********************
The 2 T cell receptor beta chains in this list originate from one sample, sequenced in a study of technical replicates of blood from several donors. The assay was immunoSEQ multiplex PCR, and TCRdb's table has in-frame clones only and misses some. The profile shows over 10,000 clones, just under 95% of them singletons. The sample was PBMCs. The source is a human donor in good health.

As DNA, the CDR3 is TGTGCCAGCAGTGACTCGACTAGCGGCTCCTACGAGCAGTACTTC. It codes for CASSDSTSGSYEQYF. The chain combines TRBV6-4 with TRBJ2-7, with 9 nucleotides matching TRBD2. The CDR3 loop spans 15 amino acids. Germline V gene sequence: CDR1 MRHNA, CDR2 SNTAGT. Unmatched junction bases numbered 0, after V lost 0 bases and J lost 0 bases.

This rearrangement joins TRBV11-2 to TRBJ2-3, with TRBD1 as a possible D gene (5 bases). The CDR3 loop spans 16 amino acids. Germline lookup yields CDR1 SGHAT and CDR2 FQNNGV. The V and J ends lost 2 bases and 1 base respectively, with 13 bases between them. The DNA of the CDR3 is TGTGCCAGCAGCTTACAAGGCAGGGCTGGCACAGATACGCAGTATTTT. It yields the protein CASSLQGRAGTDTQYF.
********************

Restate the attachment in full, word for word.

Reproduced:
The 2 T cell receptor beta chains in this list originate from one sample, sequenced in a study of technical replicates of blood from several donors. The assay was immunoSEQ multiplex PCR, and TCRdb's table has in-frame clones only and misses some. The profile shows over 10,000 clones, just under 95% of them singletons. The sample was PBMCs. The source is a human donor in good health.

As DNA, the CDR3 is TGTGCCAGCAGTGACTCGACTAGCGGCTCCTACGAGCAGTACTTC. It codes for CASSDSTSGSYEQYF. The chain combines TRBV6-4 with TRBJ2-7, with 9 nucleotides matching TRBD2. The CDR3 loop spans 15 amino acids. Germline V gene sequence: CDR1 MRHNA, CDR2 SNTAGT. Unmatched junction bases numbered 0, after V lost 0 bases and J lost 0 bases.

This rearrangement joins TRBV11-2 to TRBJ2-3, with TRBD1 as a possible D gene (5 bases). The CDR3 loop spans 16 amino acids. Germline lookup yields CDR1 SGHAT and CDR2 FQNNGV. The V and J ends lost 2 bases and 1 base respectively, with 13 bases between them. The DNA of the CDR3 is TGTGCCAGCAGCTTACAAGGCAGGGCTGGCACAGATACGCAGTATTTT. It yields the protein CASSLQGRAGTDTQYF.